Specialist Robert Busch has never been in combat, but he's probably the kind of soldier his buddies would want next to them if they ever were.
Busch, a 23-year-old medic from Lexington, was named Best Warrior last week in a competition designed to identify the most well-rounded of the 12,000 soldiers in the Army Reserve's 412th Theater Engineer Command.
During the competition at Camp Smith, N.Y., Busch did about 100 push-ups in two minutes and about 95 sit-ups in the same length of time. His time on a two-mile run was 12:55. He ran a 10k while loaded down with about 80 pounds of equipment in an hour and 25 minutes.
He aced a series of other tasks, including marksmanship, drill and ceremony, land navigation and first aid. The competition also involved a written test and a question and answer session with a panel of superiors.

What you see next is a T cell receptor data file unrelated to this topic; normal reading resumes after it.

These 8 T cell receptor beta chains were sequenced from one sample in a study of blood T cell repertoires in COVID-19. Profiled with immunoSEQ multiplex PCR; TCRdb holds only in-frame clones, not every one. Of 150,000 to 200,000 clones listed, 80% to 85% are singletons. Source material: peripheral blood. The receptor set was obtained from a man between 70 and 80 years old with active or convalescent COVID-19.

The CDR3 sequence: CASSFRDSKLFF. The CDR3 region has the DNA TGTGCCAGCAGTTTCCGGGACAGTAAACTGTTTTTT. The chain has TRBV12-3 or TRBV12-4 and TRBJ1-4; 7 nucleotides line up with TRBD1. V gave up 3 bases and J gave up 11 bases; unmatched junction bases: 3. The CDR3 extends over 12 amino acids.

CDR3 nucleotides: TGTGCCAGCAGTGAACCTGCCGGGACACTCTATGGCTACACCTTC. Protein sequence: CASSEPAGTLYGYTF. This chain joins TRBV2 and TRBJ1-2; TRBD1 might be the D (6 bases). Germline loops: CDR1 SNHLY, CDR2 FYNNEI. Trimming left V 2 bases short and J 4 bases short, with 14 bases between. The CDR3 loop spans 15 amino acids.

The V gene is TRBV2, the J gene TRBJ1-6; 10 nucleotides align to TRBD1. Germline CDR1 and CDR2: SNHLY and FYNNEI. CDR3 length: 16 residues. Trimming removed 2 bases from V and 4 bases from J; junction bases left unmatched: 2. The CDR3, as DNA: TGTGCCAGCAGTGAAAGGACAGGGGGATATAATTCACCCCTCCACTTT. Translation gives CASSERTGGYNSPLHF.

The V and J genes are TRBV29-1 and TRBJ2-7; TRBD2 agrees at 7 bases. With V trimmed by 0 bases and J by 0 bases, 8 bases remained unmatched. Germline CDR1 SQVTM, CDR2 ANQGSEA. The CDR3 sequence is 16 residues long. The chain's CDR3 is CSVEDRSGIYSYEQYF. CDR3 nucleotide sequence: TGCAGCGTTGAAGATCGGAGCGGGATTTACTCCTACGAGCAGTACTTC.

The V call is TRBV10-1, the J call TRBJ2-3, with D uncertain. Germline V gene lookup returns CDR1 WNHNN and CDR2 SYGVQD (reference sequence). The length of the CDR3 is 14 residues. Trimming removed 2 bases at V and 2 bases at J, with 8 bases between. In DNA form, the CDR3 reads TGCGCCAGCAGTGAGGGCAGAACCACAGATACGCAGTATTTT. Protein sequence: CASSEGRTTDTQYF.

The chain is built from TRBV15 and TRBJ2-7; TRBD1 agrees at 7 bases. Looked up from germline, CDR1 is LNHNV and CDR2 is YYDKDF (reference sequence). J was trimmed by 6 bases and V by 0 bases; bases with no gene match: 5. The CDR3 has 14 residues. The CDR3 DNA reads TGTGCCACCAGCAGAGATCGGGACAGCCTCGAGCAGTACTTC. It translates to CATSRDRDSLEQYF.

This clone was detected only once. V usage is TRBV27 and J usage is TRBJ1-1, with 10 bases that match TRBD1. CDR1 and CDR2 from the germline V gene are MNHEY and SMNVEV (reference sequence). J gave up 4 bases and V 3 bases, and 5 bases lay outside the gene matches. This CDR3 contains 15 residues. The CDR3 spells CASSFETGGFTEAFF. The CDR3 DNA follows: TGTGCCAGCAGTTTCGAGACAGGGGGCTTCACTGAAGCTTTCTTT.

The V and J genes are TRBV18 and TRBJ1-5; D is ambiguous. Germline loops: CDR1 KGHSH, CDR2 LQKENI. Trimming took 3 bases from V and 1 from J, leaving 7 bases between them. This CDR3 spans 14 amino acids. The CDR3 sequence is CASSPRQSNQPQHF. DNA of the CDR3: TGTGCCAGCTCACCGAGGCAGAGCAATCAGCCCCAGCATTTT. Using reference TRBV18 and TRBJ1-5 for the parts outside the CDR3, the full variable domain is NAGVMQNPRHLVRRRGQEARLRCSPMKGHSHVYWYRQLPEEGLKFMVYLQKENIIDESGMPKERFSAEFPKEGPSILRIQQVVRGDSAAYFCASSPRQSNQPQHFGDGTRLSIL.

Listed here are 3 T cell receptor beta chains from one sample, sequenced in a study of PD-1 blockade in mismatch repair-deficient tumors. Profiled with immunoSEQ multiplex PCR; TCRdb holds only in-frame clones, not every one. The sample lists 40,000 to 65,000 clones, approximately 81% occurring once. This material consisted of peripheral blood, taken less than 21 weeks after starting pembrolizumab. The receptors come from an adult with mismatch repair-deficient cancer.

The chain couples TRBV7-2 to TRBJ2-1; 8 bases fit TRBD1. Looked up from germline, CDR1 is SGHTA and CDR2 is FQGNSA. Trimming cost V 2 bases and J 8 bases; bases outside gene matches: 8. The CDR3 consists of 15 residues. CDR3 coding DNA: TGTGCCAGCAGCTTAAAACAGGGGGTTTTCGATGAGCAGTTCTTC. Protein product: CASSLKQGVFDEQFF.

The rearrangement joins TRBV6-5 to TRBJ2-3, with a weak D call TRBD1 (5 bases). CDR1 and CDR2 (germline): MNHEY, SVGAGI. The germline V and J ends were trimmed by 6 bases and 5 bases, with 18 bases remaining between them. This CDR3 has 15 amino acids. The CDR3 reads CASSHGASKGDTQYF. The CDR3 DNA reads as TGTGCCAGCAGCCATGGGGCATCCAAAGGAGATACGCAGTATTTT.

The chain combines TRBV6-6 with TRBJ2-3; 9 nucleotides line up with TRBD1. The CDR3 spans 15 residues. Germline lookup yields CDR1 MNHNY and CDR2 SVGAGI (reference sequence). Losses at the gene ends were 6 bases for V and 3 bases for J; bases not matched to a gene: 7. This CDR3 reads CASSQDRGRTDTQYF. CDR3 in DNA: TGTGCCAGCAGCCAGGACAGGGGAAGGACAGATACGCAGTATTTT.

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How did he get ready for all that?
"A lot of the preparation of it really didn't take place," Busch said in an interview.
He works more than 50 hours a week at Kroger in Versailles, so he said he just didn't have the time to do much prep work.
But he went to the gym anytime he could, and once he arrived in New York, Busch said he buckled down and studied.
It all worked out.
He beat the other 15 contestants from around the country, who were considered the best in their battalions. Busch was representing the 478th Engineer Battalion in Fort Thomas.
He now moves on to the next level, which will determine the Best Warrior in the U.S. Army Reserve. That competition takes place at Fort McCoy, Wis., in July. The winner there compete overall title of Best Warrior in the Army.
Busch said he was initially entered in the competition when the other soldiers in his company chose him to represent them.
They knew he scored well in physical fitness, and "they thought I was smart because I'm a medic," he said with a laugh.
For Busch, the most nerve-wracking part of the Best Warrior contest is being quizzed by superiors on topics ranging from military knowledge to current events.
"One of the biggest things is learning how to control your nerves," he said. "They're like your boss's boss's boss. They're extremely intimidating."